Sense of community in different cultural contexts
The instruction for one of the previous forums was "Explain how do you understand a relationship between citizens engagement and sense of community. Identify any specific cultural and social factors in your target country that may modify importance of each component of the sense of community." In response Michelle Hon wrote the comment posted below. Please write your reflections on this comment from the perspective of what you have learned about the sense of community.
"The need to be loved, self-respected, accepted, and feel safe are basic human needs. While we are each distinct individuals it is these similarities that ties us together as a part of humanity all working towards the same goals in life. For instance, our culture and media constantly advertise the journey of finding love expressing that when we find "it" we will finally achieve lasting peace. Consequently, this relates to social and emotional connections that allow for a sense of identity and belonging. It is through these relationships between citizens that create a sense of community to actively participate and achieve common ambitions. However, our individualistic society contradicts this view as independence, autonomy, competition, distinct boundaries, self-reliance, and individual uniqueness is emphasized. While it may appear that bonds are forming they are often insincere and shallow lacking the true depth of inclusive fulfillment of emotional desires. This reinforces that an individual must survive and struggle in isolation. As people do not want to get involved they construct and utilize defense mechanisms to sustain limitations. A diffusion of responsibility also occurs known as the bystander effect with people assuming that others will repair our political, economical, and social problems without having to exert any effort. However, for change to transpire it must be through a collective action where individuals first need to recognize and understand the complex issues and then continue with taking accountability. Through this process individuals can join together with a universal mission while learning to recognize that success is dependent on the group with focus on support, loyalty, cooperation, and interconnected harmony. By taking these pieces of other culture's ideal about collectivism can help facilitate a true community.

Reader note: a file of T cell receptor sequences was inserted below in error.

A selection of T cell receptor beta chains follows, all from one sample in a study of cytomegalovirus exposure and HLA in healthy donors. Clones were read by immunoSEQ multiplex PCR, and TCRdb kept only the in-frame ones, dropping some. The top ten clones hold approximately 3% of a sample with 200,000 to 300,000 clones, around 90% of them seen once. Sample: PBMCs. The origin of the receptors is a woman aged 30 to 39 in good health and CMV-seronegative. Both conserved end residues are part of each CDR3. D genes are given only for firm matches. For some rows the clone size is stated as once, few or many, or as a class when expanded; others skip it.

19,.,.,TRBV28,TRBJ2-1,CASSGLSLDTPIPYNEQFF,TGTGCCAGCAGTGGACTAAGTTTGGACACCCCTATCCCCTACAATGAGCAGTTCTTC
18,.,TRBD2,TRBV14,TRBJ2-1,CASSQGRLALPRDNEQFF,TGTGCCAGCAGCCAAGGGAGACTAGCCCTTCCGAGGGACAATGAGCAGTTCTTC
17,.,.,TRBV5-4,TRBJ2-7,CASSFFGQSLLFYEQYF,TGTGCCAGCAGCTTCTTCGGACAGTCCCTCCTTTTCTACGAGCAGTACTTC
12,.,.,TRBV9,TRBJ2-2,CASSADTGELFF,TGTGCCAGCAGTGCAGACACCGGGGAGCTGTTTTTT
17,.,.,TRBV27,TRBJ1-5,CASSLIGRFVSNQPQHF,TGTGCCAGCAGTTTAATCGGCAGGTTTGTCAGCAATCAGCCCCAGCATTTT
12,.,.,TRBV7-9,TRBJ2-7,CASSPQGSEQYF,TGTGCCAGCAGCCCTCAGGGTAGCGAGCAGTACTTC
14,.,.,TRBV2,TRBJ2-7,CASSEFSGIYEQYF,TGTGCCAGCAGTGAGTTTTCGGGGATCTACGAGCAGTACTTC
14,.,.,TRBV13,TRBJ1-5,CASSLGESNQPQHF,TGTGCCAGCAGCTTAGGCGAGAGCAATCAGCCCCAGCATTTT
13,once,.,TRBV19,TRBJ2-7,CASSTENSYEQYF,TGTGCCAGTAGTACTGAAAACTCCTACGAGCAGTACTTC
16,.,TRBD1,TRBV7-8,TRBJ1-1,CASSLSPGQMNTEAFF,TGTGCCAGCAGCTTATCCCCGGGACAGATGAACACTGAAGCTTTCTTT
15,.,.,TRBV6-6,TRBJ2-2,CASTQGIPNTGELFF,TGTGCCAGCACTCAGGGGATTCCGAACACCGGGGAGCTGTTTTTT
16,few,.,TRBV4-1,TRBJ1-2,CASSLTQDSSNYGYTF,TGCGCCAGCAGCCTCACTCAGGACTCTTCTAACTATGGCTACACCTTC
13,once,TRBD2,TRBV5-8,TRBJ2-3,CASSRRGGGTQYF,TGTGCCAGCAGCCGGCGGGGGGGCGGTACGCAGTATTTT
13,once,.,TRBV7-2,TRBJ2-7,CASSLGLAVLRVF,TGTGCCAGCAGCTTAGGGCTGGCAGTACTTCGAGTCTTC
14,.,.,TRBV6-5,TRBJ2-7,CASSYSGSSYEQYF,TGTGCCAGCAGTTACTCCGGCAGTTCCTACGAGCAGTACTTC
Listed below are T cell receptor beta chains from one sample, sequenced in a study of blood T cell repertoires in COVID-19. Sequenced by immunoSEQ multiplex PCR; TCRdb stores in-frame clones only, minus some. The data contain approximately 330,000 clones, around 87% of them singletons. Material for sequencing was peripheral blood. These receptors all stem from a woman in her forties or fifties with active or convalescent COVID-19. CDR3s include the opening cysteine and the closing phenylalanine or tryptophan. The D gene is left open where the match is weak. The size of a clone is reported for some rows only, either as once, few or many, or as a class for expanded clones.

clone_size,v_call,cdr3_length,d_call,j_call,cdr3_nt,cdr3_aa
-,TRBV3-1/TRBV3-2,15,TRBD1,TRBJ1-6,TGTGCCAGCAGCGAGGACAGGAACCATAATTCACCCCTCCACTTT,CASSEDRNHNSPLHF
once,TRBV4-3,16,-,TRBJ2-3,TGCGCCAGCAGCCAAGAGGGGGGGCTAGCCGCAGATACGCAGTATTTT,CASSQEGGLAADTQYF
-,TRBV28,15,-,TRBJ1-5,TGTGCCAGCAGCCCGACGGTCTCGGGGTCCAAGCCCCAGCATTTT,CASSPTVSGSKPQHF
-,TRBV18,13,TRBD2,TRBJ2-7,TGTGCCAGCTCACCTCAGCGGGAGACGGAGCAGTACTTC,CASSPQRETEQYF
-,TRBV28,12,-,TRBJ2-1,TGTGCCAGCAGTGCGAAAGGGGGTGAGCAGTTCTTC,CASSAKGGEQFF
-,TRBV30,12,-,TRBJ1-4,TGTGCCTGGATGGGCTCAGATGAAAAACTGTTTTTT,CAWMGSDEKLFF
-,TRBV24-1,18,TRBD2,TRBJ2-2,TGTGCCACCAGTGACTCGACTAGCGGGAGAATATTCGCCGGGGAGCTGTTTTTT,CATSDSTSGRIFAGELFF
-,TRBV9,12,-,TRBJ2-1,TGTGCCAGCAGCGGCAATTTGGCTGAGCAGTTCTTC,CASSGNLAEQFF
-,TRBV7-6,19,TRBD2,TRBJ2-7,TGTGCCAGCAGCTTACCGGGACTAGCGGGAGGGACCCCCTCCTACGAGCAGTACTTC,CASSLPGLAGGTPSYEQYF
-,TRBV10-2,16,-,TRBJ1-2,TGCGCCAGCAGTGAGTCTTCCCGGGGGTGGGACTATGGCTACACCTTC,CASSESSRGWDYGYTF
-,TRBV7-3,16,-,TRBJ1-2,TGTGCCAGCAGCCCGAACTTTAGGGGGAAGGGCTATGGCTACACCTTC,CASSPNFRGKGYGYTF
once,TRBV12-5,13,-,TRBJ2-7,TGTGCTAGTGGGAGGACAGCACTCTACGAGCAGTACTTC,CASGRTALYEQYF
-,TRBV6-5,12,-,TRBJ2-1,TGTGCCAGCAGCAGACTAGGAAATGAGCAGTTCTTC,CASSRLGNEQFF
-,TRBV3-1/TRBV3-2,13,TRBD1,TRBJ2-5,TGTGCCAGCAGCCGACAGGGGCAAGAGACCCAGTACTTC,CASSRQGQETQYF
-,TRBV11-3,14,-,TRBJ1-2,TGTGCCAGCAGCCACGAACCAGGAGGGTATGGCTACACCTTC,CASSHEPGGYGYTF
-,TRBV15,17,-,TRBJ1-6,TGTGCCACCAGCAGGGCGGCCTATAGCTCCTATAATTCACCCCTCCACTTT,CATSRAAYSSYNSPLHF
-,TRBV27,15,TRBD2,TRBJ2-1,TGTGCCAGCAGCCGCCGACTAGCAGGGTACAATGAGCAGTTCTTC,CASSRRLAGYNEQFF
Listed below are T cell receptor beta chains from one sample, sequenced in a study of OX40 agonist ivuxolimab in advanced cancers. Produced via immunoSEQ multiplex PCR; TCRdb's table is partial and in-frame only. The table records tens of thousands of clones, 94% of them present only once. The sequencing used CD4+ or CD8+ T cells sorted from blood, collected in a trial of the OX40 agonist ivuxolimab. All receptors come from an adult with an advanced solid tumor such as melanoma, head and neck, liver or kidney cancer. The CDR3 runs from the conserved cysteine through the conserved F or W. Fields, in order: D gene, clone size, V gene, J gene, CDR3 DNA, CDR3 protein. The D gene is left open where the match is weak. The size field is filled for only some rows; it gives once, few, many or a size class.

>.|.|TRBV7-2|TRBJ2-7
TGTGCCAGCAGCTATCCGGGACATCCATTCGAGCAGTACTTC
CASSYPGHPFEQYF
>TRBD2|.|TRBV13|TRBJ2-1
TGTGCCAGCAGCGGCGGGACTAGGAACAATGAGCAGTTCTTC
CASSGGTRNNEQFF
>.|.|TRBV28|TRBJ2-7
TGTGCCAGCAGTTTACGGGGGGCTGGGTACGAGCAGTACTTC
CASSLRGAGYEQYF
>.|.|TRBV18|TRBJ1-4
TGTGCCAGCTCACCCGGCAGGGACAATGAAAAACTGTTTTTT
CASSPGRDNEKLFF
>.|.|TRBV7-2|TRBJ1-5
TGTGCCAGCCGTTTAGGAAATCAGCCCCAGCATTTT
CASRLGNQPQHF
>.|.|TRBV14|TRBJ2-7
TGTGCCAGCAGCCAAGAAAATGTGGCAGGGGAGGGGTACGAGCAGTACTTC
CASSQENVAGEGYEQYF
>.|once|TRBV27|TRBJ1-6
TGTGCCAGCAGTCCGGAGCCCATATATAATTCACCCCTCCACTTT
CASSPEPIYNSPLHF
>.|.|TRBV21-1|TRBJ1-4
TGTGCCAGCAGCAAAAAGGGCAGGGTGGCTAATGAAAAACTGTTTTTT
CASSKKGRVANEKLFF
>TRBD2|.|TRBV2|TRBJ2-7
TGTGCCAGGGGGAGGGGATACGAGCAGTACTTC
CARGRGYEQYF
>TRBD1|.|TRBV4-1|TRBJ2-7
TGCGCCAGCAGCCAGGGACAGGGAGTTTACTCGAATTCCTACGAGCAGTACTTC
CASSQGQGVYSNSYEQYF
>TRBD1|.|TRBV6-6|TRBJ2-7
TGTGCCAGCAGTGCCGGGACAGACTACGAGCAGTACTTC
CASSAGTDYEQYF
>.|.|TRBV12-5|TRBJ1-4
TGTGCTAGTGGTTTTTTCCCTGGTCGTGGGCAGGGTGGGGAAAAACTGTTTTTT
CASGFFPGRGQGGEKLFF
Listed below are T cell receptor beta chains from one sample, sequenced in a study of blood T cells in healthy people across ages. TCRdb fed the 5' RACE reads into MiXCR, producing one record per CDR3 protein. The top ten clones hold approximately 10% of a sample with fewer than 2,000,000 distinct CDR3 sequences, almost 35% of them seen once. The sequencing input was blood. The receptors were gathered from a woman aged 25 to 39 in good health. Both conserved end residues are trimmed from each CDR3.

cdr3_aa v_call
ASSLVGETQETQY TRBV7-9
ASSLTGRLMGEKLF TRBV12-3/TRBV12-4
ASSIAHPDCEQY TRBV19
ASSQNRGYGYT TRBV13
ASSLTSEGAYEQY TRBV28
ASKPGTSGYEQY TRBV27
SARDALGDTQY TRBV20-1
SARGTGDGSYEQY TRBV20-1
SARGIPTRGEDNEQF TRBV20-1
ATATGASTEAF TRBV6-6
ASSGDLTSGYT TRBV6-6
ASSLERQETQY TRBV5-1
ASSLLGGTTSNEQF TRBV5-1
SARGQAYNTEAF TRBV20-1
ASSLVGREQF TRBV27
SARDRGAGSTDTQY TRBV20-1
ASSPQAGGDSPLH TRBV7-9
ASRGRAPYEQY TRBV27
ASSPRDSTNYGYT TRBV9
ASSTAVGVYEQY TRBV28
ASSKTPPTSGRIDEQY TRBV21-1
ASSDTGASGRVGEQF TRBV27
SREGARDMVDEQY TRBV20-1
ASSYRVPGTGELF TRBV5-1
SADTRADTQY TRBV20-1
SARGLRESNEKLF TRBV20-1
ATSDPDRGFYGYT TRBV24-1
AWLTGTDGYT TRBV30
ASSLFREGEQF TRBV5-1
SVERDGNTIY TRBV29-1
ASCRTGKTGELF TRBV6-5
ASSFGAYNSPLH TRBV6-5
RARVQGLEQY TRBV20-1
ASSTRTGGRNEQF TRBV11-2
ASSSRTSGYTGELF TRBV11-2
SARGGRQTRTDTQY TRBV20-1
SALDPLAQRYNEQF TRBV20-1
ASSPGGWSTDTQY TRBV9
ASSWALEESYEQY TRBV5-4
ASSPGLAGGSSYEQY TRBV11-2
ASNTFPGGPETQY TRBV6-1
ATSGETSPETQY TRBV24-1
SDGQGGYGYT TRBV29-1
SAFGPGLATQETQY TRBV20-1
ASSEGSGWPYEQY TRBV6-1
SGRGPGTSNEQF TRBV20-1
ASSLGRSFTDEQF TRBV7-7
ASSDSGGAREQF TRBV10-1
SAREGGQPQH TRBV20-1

However, as this concept may seem simple it requires several key features including membership, influence, integration and fulfillment of needs, and shared emotional connections (Wright, 2004). People need to first feel that they have invested themselves in the community. Marked boundaries with shared symbols such as language and rituals are essential for building a solid foundation to expand upward. Also necessary is a sense of identity and emotional safety within the group, as people will invest the more they believe in an issue with a secure space for freedom of expression. With a population over one billion people that is deeply invested in cultural and social roots defines the membership of India within religion, philosophy, and a relatively strict hierarchy or caste system. The majority of India's population is Hindu with further divisions into Buddhism, Muslim, Jainism, and Vedanta among others. This allows for common beliefs in such practices as Karma, Dharma (duties or ethics), yoga, meditation, Samsara (the cycle of life) and Moksha (liberation from samsara) (Coogan, 2005). However, there are other traditions and influence that have been absorbed throughout history by other countries. The two main languages are Dravidian and Indo-Aryan, but English is also used particularly with increasing business with other nations and also in education. Family is important and respect between members is valued as essential. A communal family structure is often observed as parents, children, aunts, uncles, grandparents, and other extended family members will cohabitate together. However, it is not an absolute cooperative system as the oldest male usually controls the major rules and decisions with the other family members adhering and following along. An additional critical issue in India is the segregation and discrimination of the caste system that despite many reform movements to create equality continues to persist (Kalman, 2010). This is a major concern for creating a sense of unity, as these boundaries within a community will only serve to constantly fracture any possibility for a collective society.